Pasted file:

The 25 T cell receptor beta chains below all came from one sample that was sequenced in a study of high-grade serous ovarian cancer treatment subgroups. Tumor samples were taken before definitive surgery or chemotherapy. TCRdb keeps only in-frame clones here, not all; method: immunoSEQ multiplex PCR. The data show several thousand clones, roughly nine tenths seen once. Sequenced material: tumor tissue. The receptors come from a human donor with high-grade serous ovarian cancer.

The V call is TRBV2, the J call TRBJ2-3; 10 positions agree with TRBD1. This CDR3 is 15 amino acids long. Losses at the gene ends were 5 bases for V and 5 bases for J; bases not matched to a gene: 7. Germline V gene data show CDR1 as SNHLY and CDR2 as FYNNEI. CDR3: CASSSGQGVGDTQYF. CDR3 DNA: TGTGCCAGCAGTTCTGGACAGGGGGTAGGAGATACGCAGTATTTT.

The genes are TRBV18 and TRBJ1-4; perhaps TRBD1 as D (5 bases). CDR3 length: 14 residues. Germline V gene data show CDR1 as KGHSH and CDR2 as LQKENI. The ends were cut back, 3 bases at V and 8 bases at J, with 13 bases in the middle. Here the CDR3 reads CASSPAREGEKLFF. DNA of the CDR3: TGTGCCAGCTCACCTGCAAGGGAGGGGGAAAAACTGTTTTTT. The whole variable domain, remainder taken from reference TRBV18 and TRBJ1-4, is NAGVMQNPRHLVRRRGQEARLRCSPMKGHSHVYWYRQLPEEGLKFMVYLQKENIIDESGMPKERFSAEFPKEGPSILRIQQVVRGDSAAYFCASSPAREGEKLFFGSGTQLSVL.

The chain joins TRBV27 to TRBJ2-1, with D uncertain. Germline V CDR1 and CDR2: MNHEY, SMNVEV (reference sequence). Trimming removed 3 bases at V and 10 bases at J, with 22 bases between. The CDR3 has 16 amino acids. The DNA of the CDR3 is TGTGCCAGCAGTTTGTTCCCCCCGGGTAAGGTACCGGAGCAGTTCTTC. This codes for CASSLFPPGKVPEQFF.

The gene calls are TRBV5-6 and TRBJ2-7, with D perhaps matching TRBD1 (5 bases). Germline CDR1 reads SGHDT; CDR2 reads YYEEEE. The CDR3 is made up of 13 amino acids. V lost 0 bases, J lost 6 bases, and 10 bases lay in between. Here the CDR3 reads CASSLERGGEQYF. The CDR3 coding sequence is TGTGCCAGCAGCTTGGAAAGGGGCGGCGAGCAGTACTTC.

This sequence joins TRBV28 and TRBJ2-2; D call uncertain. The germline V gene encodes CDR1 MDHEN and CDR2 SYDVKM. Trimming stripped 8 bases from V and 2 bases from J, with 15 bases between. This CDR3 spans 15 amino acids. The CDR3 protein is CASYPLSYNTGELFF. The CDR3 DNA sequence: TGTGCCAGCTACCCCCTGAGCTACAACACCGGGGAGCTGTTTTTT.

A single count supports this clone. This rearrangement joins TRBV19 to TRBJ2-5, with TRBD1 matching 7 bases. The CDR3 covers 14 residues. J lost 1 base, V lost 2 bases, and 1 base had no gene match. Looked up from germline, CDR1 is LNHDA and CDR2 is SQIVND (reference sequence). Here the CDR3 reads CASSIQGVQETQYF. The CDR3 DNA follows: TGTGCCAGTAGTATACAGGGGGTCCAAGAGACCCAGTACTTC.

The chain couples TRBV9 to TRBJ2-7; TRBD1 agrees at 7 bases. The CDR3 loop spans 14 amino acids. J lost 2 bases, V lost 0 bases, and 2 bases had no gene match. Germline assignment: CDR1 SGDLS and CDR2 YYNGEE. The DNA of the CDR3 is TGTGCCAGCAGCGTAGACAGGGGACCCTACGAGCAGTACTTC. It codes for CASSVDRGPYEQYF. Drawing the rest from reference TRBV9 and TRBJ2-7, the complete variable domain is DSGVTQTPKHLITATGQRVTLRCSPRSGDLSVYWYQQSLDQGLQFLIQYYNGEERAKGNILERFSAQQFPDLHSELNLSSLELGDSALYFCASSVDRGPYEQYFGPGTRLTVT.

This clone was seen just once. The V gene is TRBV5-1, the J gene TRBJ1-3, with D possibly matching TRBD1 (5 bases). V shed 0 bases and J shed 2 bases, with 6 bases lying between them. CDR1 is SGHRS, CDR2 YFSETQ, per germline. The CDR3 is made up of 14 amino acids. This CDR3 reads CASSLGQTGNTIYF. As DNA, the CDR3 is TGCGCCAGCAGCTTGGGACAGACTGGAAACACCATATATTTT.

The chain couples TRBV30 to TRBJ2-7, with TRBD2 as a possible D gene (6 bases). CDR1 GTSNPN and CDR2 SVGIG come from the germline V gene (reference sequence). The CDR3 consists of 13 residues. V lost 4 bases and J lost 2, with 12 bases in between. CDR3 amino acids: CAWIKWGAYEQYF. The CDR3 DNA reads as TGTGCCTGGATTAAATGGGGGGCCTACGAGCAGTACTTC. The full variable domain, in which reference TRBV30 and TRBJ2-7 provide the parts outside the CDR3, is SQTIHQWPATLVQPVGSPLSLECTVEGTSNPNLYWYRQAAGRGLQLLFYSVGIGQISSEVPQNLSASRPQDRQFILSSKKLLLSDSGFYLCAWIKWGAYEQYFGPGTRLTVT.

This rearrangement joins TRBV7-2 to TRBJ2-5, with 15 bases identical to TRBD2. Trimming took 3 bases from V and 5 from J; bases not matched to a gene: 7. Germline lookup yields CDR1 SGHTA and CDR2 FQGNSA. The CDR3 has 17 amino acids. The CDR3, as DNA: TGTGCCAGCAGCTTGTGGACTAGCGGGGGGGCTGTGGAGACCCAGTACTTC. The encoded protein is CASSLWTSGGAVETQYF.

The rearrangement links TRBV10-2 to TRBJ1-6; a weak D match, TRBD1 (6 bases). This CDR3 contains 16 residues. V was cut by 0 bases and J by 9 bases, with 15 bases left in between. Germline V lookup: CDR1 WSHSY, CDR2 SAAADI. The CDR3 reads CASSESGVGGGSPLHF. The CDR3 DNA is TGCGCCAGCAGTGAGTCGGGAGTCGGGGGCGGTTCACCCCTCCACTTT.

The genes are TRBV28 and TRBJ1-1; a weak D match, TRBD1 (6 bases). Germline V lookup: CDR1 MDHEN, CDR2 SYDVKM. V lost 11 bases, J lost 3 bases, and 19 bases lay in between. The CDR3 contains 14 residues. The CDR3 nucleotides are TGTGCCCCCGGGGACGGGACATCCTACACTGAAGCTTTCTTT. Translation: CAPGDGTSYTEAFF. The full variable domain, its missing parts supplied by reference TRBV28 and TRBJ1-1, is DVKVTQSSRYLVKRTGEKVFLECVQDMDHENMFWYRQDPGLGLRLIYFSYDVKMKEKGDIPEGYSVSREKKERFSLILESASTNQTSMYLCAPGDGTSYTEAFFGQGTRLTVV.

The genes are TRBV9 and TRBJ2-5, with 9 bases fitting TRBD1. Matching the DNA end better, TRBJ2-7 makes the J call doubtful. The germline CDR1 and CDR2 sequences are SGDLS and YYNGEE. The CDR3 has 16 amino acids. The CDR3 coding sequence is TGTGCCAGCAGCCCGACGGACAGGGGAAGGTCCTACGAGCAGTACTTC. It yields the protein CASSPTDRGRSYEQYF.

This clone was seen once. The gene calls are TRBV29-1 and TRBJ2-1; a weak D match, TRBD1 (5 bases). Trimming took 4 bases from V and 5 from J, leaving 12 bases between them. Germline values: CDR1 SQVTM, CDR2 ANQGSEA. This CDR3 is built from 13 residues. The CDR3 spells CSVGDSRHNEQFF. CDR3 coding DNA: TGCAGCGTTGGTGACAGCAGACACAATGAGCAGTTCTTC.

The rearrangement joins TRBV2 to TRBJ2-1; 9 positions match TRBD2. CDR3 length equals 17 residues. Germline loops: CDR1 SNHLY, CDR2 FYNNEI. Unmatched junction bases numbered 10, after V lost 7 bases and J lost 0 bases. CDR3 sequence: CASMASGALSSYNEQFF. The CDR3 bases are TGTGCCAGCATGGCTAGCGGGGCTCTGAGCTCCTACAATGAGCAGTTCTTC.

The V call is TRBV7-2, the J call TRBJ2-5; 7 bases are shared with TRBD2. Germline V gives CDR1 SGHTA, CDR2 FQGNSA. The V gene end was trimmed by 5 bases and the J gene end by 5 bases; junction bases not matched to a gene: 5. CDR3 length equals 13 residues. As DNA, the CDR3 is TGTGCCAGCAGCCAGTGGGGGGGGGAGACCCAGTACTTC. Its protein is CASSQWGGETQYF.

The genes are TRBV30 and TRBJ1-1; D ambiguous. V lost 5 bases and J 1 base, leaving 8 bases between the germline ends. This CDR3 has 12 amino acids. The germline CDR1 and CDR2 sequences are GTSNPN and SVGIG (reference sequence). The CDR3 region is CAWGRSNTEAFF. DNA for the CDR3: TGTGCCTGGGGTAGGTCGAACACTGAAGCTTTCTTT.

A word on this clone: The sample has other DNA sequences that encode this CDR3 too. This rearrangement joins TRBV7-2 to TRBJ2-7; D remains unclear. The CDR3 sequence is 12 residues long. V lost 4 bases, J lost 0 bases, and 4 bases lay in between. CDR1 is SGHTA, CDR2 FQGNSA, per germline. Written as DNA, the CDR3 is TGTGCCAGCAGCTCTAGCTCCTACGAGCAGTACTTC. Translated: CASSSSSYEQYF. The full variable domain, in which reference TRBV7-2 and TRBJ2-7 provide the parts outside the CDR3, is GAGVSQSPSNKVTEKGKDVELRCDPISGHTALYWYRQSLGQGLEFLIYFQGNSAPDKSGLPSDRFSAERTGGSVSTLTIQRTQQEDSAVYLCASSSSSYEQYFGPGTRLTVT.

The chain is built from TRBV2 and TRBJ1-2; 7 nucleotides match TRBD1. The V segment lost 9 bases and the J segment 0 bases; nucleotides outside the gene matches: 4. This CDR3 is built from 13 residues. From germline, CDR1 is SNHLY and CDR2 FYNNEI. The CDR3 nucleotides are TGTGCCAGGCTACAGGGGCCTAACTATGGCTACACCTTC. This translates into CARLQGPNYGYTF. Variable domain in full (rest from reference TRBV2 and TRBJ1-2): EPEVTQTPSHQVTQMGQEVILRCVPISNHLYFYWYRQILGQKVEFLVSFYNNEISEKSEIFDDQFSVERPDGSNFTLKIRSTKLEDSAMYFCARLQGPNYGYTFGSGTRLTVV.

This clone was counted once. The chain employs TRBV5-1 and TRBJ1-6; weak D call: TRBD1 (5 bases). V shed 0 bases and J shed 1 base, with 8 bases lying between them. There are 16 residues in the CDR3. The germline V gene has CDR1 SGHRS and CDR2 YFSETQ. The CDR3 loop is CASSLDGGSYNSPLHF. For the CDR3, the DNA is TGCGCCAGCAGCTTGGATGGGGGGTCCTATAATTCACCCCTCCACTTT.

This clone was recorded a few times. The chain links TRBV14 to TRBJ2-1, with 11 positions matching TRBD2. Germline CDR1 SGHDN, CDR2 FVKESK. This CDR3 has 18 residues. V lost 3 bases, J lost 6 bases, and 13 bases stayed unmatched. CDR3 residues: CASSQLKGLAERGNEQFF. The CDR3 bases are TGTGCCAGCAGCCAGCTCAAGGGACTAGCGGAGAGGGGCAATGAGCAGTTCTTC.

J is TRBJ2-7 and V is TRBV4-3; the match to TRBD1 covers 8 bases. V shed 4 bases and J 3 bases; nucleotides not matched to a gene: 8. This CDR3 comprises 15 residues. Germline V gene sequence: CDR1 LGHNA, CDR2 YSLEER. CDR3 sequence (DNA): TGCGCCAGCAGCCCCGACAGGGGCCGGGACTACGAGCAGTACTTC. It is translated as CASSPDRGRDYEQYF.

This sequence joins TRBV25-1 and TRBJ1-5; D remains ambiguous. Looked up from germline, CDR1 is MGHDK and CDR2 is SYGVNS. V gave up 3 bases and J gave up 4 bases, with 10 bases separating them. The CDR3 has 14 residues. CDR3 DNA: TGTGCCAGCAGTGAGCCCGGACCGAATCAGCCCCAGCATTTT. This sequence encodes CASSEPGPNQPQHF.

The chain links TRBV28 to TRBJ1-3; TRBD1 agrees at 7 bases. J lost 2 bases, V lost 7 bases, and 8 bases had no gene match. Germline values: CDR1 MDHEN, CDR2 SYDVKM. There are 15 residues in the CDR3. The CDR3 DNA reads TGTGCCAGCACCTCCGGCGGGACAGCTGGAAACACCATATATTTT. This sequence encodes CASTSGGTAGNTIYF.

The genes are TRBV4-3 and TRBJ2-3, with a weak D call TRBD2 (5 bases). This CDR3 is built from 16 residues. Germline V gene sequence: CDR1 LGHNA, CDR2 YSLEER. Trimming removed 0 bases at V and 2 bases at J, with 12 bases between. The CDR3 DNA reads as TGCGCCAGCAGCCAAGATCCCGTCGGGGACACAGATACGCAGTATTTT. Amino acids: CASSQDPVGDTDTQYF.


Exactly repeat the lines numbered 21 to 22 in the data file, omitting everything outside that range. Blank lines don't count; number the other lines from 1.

This clone was counted once. The chain employs TRBV5-1 and TRBJ1-6; weak D call: TRBD1 (5 bases). V shed 0 bases and J shed 1 base, with 8 bases lying between them. There are 16 residues in the CDR3. The germline V gene has CDR1 SGHRS and CDR2 YFSETQ. The CDR3 loop is CASSLDGGSYNSPLHF. For the CDR3, the DNA is TGCGCCAGCAGCTTGGATGGGGGGTCCTATAATTCACCCCTCCACTTT.

This clone was recorded a few times. The chain links TRBV14 to TRBJ2-1, with 11 positions matching TRBD2. Germline CDR1 SGHDN, CDR2 FVKESK. This CDR3 has 18 residues. V lost 3 bases, J lost 6 bases, and 13 bases stayed unmatched. CDR3 residues: CASSQLKGLAERGNEQFF. The CDR3 bases are TGTGCCAGCAGCCAGCTCAAGGGACTAGCGGAGAGGGGCAATGAGCAGTTCTTC.